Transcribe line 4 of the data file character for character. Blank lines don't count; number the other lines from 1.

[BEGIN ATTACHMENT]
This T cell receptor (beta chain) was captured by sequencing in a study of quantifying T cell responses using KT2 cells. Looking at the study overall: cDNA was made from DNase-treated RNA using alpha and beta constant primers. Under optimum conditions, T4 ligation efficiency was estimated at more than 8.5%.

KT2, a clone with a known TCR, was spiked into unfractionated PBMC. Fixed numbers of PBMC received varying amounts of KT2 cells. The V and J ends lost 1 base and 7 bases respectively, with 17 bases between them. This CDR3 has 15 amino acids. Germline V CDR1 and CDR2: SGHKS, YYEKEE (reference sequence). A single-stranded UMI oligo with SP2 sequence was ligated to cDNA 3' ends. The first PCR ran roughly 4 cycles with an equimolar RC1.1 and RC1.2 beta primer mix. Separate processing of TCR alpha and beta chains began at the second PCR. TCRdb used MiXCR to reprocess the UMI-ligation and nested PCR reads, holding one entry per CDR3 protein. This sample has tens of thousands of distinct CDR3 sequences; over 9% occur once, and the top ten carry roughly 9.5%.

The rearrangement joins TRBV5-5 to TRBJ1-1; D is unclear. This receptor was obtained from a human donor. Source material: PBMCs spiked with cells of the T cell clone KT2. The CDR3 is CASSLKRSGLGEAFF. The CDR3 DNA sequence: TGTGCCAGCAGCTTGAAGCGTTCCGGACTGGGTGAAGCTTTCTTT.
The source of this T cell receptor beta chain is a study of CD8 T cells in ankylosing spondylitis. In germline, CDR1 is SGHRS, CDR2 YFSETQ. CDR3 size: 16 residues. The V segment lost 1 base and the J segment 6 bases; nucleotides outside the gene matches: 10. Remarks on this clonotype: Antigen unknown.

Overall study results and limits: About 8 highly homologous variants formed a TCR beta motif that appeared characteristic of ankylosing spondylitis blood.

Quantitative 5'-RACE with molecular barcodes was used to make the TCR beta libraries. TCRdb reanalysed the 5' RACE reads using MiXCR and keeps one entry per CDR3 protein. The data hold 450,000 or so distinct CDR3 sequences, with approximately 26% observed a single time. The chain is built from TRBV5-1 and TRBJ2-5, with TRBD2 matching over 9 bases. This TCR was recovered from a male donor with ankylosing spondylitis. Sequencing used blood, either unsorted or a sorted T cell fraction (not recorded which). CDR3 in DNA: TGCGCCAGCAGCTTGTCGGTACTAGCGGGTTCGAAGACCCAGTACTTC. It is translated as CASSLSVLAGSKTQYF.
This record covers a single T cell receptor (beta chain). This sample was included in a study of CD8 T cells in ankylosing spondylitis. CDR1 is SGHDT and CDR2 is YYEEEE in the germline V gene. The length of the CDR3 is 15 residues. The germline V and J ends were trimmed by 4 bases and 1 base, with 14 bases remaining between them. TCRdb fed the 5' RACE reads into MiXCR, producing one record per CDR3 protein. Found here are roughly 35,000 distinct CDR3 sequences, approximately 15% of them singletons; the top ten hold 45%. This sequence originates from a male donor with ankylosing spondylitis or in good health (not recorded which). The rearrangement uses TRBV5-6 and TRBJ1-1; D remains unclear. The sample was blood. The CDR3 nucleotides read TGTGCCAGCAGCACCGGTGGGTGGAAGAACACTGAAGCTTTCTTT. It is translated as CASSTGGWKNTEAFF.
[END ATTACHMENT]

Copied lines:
The source of this T cell receptor beta chain is a study of CD8 T cells in ankylosing spondylitis. In germline, CDR1 is SGHRS, CDR2 YFSETQ. CDR3 size: 16 residues. The V segment lost 1 base and the J segment 6 bases; nucleotides outside the gene matches: 10. Remarks on this clonotype: Antigen unknown.